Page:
With Purim on its heels, Pesach is now officially the next holiday in line. In fact, there are exactly 22 days until Pesach. That will give us plenty of time to discuss sugar and try out some new approaches before the onset of the holiday of freedom.
Previously, we covered how much sugar is optimal for the body. Now we will discuss how one of the biggest challenges as a consumer, is how sugar is often times "made" to look healthy. Instead of asking which one of us has fallen for this gimmick, the real question is which one of us has NOT fallen for this old trick.
We will talk about food politics more in depth in a different post, but on this topic it is important for you to know about the Sugar Association (SA). They are the voice of the U.S sugar industry, specifically the "scientific voice." This has two ramifications for us consumers: (1) research being funded by the SA has the potential to be biased and (2) they are constantly in touch with the U.S sugar industry to figure out ways to further improve sales (because ultimately that creates more revenue). Some common examples of ploys for purchasing seen on food or snack items are:
"Made with real fruit juice"
"Contains a serving of vegetables"
First of all, lets take a step back- do gummy bears made with vegetables sound tasty or gross?? I just wanted to put that out there as "food for thought." Second, even if a particular product is advertised in this way, as an educated consumer it is imperative to check the ingredients. Even if added nutrients are in the item at hand, it doesn't mean that the amount of sugar is reduced. In fact, in most cases they stay the same. These additional items (vitamins, vegetables, fruits) have been added to help consumers feel like they are choosing a more healthful option.
This leads us to our question of the hour: do these additional ingredients make desserts/candy or other sugar filled snack options healthier?
Here's what happens, as soon as nutritional substance is added to a dessert/candy item it blurs the line between dessert (meaning eaten on occasion or in smaller quantities) and nutritionally beneficial food item. Furthermore, with the way some items are advertised, a consumer might end up eating cereal bars because they contain vegetables as opposed to really eating vegetables. Don't let yourself be fooled! And of course eating the real nutrient itself (i.e fruit or vegetables) is much more beneficial to the body and contains way more nutrients than a supplemental powder or additive put into a piece of candy/dessert.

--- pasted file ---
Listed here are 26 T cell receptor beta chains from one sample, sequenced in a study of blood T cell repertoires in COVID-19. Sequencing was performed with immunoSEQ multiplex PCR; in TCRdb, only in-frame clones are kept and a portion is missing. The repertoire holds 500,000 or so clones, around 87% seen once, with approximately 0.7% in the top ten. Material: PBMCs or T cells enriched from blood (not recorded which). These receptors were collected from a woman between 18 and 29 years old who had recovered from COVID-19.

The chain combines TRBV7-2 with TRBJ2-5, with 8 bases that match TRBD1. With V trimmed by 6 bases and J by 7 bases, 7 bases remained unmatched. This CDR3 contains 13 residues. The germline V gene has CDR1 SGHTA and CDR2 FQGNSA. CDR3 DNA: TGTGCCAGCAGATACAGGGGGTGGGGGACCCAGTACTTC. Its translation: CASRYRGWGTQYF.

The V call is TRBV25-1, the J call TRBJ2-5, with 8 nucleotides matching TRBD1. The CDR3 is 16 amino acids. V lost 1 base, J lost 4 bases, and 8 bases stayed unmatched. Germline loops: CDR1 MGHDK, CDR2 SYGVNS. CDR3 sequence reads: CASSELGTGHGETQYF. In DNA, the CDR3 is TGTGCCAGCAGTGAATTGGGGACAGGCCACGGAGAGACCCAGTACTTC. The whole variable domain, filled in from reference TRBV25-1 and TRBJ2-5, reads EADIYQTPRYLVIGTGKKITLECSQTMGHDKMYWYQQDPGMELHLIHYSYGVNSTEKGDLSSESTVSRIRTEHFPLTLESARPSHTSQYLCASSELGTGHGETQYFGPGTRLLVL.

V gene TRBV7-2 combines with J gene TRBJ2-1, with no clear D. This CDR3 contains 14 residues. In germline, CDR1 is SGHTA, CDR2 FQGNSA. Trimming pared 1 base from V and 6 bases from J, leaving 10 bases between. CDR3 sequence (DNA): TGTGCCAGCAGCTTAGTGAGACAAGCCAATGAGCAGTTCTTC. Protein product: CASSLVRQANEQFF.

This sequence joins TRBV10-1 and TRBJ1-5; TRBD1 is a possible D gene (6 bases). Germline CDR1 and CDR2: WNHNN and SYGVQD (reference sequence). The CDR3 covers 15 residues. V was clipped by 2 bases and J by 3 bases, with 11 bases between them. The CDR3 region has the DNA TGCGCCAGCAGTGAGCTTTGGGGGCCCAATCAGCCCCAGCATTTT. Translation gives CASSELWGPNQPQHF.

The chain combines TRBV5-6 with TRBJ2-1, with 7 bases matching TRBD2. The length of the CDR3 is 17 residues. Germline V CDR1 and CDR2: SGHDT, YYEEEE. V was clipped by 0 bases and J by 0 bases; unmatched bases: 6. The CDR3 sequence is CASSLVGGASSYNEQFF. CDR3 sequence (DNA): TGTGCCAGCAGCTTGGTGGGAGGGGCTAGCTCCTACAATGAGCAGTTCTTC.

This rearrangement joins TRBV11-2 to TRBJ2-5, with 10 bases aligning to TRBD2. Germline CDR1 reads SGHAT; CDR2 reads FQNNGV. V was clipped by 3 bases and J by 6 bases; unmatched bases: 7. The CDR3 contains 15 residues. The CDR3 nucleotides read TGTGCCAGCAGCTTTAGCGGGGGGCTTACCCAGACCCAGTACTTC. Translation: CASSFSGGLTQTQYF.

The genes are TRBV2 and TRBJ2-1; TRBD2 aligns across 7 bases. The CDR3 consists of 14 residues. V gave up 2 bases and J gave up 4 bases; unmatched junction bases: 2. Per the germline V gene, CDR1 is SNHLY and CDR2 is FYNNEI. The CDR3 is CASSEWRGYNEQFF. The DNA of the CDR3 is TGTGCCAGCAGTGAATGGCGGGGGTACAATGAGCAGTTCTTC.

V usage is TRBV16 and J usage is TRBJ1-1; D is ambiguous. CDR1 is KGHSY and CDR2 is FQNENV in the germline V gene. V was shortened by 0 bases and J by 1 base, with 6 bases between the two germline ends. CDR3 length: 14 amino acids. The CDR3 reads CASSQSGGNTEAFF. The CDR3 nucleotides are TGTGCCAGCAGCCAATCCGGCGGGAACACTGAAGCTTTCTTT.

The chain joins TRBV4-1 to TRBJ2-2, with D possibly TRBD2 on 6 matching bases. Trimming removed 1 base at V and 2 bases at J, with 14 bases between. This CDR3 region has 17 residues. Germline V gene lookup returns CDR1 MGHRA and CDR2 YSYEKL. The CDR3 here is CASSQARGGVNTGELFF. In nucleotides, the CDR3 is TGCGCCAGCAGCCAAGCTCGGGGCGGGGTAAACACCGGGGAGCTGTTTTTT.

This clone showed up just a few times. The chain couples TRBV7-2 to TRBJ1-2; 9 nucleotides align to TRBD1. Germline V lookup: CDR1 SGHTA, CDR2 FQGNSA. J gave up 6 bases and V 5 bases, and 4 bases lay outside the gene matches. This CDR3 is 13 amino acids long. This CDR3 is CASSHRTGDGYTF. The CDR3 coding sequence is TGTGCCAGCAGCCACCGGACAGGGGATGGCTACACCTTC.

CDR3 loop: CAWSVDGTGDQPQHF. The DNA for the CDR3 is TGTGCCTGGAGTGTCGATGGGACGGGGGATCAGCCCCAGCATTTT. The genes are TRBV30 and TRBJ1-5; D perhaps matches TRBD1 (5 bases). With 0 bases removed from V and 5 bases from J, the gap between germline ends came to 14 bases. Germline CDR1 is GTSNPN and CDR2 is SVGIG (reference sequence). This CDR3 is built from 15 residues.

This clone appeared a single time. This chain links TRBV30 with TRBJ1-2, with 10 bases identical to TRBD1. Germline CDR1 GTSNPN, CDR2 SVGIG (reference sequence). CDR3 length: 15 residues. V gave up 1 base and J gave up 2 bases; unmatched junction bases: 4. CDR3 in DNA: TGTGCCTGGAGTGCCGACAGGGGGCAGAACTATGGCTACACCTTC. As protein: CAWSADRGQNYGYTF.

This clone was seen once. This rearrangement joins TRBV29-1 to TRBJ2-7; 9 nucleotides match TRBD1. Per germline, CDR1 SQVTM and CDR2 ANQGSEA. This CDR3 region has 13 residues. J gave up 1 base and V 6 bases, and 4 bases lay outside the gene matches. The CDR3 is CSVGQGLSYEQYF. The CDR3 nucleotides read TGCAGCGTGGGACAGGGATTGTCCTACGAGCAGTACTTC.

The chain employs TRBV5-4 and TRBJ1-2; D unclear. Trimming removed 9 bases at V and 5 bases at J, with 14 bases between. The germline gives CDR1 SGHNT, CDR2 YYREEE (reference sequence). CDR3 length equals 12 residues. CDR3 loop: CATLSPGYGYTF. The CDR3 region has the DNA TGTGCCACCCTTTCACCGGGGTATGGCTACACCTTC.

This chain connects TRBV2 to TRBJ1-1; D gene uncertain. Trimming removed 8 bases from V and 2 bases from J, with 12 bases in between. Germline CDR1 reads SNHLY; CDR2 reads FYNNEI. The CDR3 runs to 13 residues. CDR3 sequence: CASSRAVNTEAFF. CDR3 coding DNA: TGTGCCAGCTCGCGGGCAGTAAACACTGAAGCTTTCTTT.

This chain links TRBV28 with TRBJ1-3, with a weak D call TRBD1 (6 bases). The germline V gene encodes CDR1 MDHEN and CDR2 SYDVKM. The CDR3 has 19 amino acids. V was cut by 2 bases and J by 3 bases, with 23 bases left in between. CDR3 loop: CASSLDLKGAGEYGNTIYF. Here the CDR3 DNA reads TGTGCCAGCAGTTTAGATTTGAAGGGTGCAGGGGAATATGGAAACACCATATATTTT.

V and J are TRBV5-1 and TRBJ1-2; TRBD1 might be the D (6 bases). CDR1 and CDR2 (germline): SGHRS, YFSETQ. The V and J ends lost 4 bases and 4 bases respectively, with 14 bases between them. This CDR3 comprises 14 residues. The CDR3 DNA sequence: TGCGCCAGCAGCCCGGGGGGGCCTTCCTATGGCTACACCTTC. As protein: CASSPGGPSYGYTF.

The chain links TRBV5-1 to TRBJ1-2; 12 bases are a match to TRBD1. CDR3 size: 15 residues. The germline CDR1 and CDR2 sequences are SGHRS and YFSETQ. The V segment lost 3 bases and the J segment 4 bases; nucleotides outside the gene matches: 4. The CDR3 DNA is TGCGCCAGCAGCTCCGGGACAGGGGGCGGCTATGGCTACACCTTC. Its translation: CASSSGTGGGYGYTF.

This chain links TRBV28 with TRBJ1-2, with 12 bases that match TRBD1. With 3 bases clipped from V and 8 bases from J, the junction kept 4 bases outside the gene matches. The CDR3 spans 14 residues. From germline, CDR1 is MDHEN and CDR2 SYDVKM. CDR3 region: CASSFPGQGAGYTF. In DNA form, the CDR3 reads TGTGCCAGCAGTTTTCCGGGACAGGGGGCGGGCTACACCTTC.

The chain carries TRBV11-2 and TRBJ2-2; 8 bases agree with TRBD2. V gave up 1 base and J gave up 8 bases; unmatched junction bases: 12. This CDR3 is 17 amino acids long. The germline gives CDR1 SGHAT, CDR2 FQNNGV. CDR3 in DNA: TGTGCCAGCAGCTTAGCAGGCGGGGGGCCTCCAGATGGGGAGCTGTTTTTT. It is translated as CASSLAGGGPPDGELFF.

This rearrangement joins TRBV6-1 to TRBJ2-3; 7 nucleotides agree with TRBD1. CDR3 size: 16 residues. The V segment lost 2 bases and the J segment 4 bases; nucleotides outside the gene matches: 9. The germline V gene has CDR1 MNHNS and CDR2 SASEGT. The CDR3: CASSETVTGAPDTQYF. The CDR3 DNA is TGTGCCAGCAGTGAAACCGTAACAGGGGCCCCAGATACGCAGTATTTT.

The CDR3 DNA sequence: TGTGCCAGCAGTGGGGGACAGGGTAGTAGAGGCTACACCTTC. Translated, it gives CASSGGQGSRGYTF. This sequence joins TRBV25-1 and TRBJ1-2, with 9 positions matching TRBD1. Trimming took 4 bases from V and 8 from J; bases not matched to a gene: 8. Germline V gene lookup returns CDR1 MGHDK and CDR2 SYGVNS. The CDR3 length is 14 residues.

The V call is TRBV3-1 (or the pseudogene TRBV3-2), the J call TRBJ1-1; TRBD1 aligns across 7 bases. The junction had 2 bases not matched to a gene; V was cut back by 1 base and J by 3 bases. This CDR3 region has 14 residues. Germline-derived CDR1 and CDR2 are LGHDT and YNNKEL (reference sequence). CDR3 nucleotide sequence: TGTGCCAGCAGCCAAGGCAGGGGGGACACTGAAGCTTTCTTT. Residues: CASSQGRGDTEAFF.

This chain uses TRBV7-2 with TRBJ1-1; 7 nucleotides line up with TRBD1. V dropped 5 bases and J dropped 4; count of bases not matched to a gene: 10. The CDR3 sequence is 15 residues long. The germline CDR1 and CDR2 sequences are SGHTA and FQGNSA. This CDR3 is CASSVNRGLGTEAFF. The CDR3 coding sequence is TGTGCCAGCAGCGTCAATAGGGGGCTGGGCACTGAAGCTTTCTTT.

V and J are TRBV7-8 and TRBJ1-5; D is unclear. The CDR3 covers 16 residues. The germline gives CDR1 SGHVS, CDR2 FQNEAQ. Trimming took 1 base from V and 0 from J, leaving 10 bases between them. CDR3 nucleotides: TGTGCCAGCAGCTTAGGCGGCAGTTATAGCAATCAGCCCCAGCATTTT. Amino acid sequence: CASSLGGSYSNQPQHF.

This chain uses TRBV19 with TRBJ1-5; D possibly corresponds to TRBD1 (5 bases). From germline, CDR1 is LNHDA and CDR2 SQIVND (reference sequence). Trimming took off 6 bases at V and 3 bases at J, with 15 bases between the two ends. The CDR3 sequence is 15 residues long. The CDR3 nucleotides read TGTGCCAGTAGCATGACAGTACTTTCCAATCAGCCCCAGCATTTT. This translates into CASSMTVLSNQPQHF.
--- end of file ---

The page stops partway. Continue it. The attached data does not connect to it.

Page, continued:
The truth is and always will be that a marshmallow bar is a just that, a jelly bean is a jelly bean, and a doughnut is a doughnut. I don't care that the doughnut is red because it has beet juice. Or that the marshmallow bar is green because it has parsley in it. Or even that the jelly bean is multi-colored for all the vitamins that it contains. Call it what it is. Treat it like it is and make sure that you are relying on the real source for fruits and vegetables called...fruits and vegetables.
Would I personally eat a red doughnut because it contains beet juice? If I was in the mood for something sweet I would probably try it. But note, I would be eating it and treating it like a dessert - not a vegetable. That is the key. Food companies love when consumers are confused because it is harder for them to make informed decisions.
I hope that with this information you will be able to see through false and misleading advertising and make more informed decisions as a consumer. Eat food for what it is and NOT what it's not!